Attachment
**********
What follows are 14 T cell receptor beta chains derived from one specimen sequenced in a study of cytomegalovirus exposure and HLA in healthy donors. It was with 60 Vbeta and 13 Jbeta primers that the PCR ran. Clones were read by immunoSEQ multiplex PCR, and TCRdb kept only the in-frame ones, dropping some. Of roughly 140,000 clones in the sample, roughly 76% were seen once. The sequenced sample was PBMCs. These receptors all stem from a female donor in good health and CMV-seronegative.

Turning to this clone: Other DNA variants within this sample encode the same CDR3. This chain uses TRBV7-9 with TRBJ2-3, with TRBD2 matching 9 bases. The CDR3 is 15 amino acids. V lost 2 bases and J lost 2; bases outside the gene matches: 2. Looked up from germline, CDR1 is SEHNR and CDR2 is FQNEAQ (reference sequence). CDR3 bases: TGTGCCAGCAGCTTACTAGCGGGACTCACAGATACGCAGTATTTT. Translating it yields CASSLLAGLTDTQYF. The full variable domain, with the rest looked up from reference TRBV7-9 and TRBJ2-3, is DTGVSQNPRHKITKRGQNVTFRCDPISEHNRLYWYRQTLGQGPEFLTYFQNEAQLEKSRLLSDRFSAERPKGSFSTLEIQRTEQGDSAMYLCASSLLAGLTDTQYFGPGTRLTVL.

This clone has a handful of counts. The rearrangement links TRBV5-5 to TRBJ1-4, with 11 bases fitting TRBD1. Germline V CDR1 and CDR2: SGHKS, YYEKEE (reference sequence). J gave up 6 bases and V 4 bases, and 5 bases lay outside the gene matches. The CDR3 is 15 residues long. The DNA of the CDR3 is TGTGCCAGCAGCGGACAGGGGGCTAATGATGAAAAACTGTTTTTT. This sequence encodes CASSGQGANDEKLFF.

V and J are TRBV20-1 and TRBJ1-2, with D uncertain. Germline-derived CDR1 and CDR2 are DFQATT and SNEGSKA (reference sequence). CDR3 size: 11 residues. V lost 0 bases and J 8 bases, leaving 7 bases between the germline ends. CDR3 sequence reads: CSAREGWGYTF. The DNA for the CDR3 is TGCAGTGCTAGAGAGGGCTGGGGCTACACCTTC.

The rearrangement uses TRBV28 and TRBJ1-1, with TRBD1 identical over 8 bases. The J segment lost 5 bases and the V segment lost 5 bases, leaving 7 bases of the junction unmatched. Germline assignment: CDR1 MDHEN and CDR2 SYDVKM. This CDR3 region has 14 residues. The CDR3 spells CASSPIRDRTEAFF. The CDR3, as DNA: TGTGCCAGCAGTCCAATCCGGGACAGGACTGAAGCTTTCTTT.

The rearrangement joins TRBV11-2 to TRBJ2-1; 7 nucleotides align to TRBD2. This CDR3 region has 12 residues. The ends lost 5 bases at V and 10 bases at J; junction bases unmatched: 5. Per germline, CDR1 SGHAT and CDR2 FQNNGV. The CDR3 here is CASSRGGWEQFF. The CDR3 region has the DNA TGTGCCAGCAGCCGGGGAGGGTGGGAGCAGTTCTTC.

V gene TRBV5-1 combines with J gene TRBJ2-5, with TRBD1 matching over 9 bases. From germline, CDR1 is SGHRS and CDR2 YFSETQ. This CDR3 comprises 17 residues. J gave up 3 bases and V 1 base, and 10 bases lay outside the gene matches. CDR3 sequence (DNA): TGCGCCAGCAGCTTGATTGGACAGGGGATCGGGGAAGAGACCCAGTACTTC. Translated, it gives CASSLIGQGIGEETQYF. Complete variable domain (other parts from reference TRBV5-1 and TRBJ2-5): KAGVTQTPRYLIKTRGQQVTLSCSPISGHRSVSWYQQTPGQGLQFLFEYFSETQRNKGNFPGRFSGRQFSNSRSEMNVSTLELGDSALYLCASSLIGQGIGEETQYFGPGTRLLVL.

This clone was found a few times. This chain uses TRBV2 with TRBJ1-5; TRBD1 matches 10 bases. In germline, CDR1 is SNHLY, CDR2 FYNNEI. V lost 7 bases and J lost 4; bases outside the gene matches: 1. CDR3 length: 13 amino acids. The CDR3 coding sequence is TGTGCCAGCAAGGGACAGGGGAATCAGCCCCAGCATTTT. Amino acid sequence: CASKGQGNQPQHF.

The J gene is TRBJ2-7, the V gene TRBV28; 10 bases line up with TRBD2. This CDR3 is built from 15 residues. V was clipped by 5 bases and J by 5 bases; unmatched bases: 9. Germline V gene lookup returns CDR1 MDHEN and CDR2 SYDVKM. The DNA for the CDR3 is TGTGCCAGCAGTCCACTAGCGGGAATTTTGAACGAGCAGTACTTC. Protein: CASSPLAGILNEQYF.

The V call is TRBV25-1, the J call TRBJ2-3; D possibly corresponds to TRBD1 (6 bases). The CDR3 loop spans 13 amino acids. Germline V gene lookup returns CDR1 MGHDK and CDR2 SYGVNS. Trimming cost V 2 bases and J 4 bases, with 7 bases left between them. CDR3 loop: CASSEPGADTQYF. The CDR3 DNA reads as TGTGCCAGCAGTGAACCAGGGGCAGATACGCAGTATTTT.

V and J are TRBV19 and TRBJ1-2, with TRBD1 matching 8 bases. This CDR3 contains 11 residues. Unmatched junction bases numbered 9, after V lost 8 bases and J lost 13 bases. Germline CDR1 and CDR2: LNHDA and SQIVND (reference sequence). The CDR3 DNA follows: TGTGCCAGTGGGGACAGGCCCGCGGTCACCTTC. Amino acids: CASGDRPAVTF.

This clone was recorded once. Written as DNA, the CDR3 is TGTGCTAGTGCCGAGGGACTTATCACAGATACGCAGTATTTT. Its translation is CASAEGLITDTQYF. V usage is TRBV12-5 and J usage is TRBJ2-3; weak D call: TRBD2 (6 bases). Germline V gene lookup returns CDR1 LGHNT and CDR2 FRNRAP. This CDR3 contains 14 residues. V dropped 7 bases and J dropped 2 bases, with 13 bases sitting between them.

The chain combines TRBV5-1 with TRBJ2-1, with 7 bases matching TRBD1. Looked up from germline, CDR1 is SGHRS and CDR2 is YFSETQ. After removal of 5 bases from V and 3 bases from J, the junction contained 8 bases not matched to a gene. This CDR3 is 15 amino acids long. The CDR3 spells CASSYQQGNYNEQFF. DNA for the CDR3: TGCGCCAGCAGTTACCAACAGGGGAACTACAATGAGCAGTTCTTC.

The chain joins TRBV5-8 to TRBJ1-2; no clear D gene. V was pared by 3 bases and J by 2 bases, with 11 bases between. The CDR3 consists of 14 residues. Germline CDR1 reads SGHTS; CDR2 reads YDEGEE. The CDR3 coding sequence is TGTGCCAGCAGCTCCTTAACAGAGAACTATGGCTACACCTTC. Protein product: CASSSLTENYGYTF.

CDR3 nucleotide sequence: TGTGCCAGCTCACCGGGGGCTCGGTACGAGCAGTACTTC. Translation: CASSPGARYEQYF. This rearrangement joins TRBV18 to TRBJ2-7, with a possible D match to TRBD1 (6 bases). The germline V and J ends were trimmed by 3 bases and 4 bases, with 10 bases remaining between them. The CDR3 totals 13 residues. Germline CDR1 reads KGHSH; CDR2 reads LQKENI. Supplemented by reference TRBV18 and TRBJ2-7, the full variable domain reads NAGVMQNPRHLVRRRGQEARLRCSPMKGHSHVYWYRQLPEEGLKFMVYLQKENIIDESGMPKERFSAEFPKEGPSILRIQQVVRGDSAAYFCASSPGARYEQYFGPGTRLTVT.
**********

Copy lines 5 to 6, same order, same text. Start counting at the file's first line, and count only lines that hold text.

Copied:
The rearrangement uses TRBV28 and TRBJ1-1, with TRBD1 identical over 8 bases. The J segment lost 5 bases and the V segment lost 5 bases, leaving 7 bases of the junction unmatched. Germline assignment: CDR1 MDHEN and CDR2 SYDVKM. This CDR3 region has 14 residues. The CDR3 spells CASSPIRDRTEAFF. The CDR3, as DNA: TGTGCCAGCAGTCCAATCCGGGACAGGACTGAAGCTTTCTTT.

The rearrangement joins TRBV11-2 to TRBJ2-1; 7 nucleotides align to TRBD2. This CDR3 region has 12 residues. The ends lost 5 bases at V and 10 bases at J; junction bases unmatched: 5. Per germline, CDR1 SGHAT and CDR2 FQNNGV. The CDR3 here is CASSRGGWEQFF. The CDR3 region has the DNA TGTGCCAGCAGCCGGGGAGGGTGGGAGCAGTTCTTC.